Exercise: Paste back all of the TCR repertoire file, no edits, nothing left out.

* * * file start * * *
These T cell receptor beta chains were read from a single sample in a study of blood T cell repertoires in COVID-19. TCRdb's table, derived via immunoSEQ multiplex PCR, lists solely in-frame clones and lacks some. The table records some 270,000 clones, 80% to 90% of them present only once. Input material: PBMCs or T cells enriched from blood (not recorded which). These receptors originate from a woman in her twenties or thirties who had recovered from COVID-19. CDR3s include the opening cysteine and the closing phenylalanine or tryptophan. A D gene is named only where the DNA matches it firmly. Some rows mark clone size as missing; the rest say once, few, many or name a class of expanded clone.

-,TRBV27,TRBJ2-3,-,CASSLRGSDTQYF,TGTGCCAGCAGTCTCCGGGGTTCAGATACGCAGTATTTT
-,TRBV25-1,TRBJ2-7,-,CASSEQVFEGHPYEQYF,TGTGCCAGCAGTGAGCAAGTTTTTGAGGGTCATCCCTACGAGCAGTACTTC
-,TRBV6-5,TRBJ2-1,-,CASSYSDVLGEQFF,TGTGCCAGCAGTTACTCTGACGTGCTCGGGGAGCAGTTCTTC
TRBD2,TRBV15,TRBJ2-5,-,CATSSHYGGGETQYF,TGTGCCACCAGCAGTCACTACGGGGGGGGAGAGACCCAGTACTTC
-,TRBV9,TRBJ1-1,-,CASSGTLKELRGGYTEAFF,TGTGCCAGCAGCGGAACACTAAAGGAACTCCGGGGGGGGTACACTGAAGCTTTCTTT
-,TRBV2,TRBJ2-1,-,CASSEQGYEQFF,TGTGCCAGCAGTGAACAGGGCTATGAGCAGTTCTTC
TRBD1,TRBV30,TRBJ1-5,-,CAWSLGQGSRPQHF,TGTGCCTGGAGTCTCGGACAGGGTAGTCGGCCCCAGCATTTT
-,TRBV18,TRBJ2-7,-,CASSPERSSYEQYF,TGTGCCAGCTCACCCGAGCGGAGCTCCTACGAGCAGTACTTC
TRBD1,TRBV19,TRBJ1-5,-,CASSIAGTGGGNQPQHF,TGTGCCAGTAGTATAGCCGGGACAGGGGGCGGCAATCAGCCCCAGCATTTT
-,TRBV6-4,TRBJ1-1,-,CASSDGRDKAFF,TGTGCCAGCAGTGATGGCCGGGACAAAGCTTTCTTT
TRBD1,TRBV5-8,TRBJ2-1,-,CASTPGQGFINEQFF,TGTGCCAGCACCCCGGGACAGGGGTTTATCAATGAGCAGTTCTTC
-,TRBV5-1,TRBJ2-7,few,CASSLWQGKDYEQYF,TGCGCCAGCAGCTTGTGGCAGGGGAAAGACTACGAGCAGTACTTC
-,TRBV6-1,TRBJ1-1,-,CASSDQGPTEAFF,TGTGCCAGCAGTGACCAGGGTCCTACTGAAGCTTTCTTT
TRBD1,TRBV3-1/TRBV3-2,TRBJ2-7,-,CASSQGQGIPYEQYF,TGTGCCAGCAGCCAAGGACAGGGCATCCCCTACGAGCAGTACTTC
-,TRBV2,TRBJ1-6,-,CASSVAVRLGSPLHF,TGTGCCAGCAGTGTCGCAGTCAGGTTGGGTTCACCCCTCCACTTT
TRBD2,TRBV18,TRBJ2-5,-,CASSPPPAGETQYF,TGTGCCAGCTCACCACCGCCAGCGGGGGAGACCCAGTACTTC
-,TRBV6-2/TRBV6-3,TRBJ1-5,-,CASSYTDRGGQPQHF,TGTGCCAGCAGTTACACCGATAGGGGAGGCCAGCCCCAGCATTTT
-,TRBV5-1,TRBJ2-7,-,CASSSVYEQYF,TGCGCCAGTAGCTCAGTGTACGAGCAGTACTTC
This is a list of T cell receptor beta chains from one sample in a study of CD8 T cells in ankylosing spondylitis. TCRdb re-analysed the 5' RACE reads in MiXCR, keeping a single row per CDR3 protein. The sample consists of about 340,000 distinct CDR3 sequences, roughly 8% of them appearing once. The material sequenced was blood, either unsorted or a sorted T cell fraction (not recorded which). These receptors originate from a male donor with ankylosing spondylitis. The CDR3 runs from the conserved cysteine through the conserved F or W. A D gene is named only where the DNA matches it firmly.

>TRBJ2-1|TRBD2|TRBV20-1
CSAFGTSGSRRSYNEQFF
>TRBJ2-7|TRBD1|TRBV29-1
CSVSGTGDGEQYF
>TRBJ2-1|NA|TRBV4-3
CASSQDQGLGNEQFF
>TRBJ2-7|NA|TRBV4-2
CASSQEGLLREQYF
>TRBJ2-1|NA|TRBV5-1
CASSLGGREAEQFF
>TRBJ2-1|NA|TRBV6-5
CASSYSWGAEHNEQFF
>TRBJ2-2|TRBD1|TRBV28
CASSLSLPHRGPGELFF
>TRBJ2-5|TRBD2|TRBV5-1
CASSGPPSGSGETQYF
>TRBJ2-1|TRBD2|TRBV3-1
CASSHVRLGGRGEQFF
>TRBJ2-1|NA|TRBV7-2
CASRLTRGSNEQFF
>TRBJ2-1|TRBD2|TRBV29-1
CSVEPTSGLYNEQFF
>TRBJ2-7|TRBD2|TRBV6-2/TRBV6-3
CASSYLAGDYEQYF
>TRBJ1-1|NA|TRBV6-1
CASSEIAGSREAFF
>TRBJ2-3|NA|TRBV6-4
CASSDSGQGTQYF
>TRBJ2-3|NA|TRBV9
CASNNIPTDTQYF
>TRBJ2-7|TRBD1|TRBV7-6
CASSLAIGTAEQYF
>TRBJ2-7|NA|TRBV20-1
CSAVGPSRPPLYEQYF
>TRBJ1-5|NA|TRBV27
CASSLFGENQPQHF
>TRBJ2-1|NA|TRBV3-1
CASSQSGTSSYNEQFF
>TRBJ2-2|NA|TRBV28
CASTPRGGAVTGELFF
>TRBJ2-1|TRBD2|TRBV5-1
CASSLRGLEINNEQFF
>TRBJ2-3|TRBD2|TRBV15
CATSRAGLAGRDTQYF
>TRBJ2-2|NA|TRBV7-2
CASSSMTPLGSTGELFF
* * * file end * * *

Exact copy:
These T cell receptor beta chains were read from a single sample in a study of blood T cell repertoires in COVID-19. TCRdb's table, derived via immunoSEQ multiplex PCR, lists solely in-frame clones and lacks some. The table records some 270,000 clones, 80% to 90% of them present only once. Input material: PBMCs or T cells enriched from blood (not recorded which). These receptors originate from a woman in her twenties or thirties who had recovered from COVID-19. CDR3s include the opening cysteine and the closing phenylalanine or tryptophan. A D gene is named only where the DNA matches it firmly. Some rows mark clone size as missing; the rest say once, few, many or name a class of expanded clone.

-,TRBV27,TRBJ2-3,-,CASSLRGSDTQYF,TGTGCCAGCAGTCTCCGGGGTTCAGATACGCAGTATTTT
-,TRBV25-1,TRBJ2-7,-,CASSEQVFEGHPYEQYF,TGTGCCAGCAGTGAGCAAGTTTTTGAGGGTCATCCCTACGAGCAGTACTTC
-,TRBV6-5,TRBJ2-1,-,CASSYSDVLGEQFF,TGTGCCAGCAGTTACTCTGACGTGCTCGGGGAGCAGTTCTTC
TRBD2,TRBV15,TRBJ2-5,-,CATSSHYGGGETQYF,TGTGCCACCAGCAGTCACTACGGGGGGGGAGAGACCCAGTACTTC
-,TRBV9,TRBJ1-1,-,CASSGTLKELRGGYTEAFF,TGTGCCAGCAGCGGAACACTAAAGGAACTCCGGGGGGGGTACACTGAAGCTTTCTTT
-,TRBV2,TRBJ2-1,-,CASSEQGYEQFF,TGTGCCAGCAGTGAACAGGGCTATGAGCAGTTCTTC
TRBD1,TRBV30,TRBJ1-5,-,CAWSLGQGSRPQHF,TGTGCCTGGAGTCTCGGACAGGGTAGTCGGCCCCAGCATTTT
-,TRBV18,TRBJ2-7,-,CASSPERSSYEQYF,TGTGCCAGCTCACCCGAGCGGAGCTCCTACGAGCAGTACTTC
TRBD1,TRBV19,TRBJ1-5,-,CASSIAGTGGGNQPQHF,TGTGCCAGTAGTATAGCCGGGACAGGGGGCGGCAATCAGCCCCAGCATTTT
-,TRBV6-4,TRBJ1-1,-,CASSDGRDKAFF,TGTGCCAGCAGTGATGGCCGGGACAAAGCTTTCTTT
TRBD1,TRBV5-8,TRBJ2-1,-,CASTPGQGFINEQFF,TGTGCCAGCACCCCGGGACAGGGGTTTATCAATGAGCAGTTCTTC
-,TRBV5-1,TRBJ2-7,few,CASSLWQGKDYEQYF,TGCGCCAGCAGCTTGTGGCAGGGGAAAGACTACGAGCAGTACTTC
-,TRBV6-1,TRBJ1-1,-,CASSDQGPTEAFF,TGTGCCAGCAGTGACCAGGGTCCTACTGAAGCTTTCTTT
TRBD1,TRBV3-1/TRBV3-2,TRBJ2-7,-,CASSQGQGIPYEQYF,TGTGCCAGCAGCCAAGGACAGGGCATCCCCTACGAGCAGTACTTC
-,TRBV2,TRBJ1-6,-,CASSVAVRLGSPLHF,TGTGCCAGCAGTGTCGCAGTCAGGTTGGGTTCACCCCTCCACTTT
TRBD2,TRBV18,TRBJ2-5,-,CASSPPPAGETQYF,TGTGCCAGCTCACCACCGCCAGCGGGGGAGACCCAGTACTTC
-,TRBV6-2/TRBV6-3,TRBJ1-5,-,CASSYTDRGGQPQHF,TGTGCCAGCAGTTACACCGATAGGGGAGGCCAGCCCCAGCATTTT
-,TRBV5-1,TRBJ2-7,-,CASSSVYEQYF,TGCGCCAGTAGCTCAGTGTACGAGCAGTACTTC
This is a list of T cell receptor beta chains from one sample in a study of CD8 T cells in ankylosing spondylitis. TCRdb re-analysed the 5' RACE reads in MiXCR, keeping a single row per CDR3 protein. The sample consists of about 340,000 distinct CDR3 sequences, roughly 8% of them appearing once. The material sequenced was blood, either unsorted or a sorted T cell fraction (not recorded which). These receptors originate from a male donor with ankylosing spondylitis. The CDR3 runs from the conserved cysteine through the conserved F or W. A D gene is named only where the DNA matches it firmly.

>TRBJ2-1|TRBD2|TRBV20-1
CSAFGTSGSRRSYNEQFF
>TRBJ2-7|TRBD1|TRBV29-1
CSVSGTGDGEQYF
>TRBJ2-1|NA|TRBV4-3
CASSQDQGLGNEQFF
>TRBJ2-7|NA|TRBV4-2
CASSQEGLLREQYF
>TRBJ2-1|NA|TRBV5-1
CASSLGGREAEQFF
>TRBJ2-1|NA|TRBV6-5
CASSYSWGAEHNEQFF
>TRBJ2-2|TRBD1|TRBV28
CASSLSLPHRGPGELFF
>TRBJ2-5|TRBD2|TRBV5-1
CASSGPPSGSGETQYF
>TRBJ2-1|TRBD2|TRBV3-1
CASSHVRLGGRGEQFF
>TRBJ2-1|NA|TRBV7-2
CASRLTRGSNEQFF
>TRBJ2-1|TRBD2|TRBV29-1
CSVEPTSGLYNEQFF
>TRBJ2-7|TRBD2|TRBV6-2/TRBV6-3
CASSYLAGDYEQYF
>TRBJ1-1|NA|TRBV6-1
CASSEIAGSREAFF
>TRBJ2-3|NA|TRBV6-4
CASSDSGQGTQYF
>TRBJ2-3|NA|TRBV9
CASNNIPTDTQYF
>TRBJ2-7|TRBD1|TRBV7-6
CASSLAIGTAEQYF
>TRBJ2-7|NA|TRBV20-1
CSAVGPSRPPLYEQYF
>TRBJ1-5|NA|TRBV27
CASSLFGENQPQHF
>TRBJ2-1|NA|TRBV3-1
CASSQSGTSSYNEQFF
>TRBJ2-2|NA|TRBV28
CASTPRGGAVTGELFF
>TRBJ2-1|TRBD2|TRBV5-1
CASSLRGLEINNEQFF
>TRBJ2-3|TRBD2|TRBV15
CATSRAGLAGRDTQYF
>TRBJ2-2|NA|TRBV7-2
CASSSMTPLGSTGELFF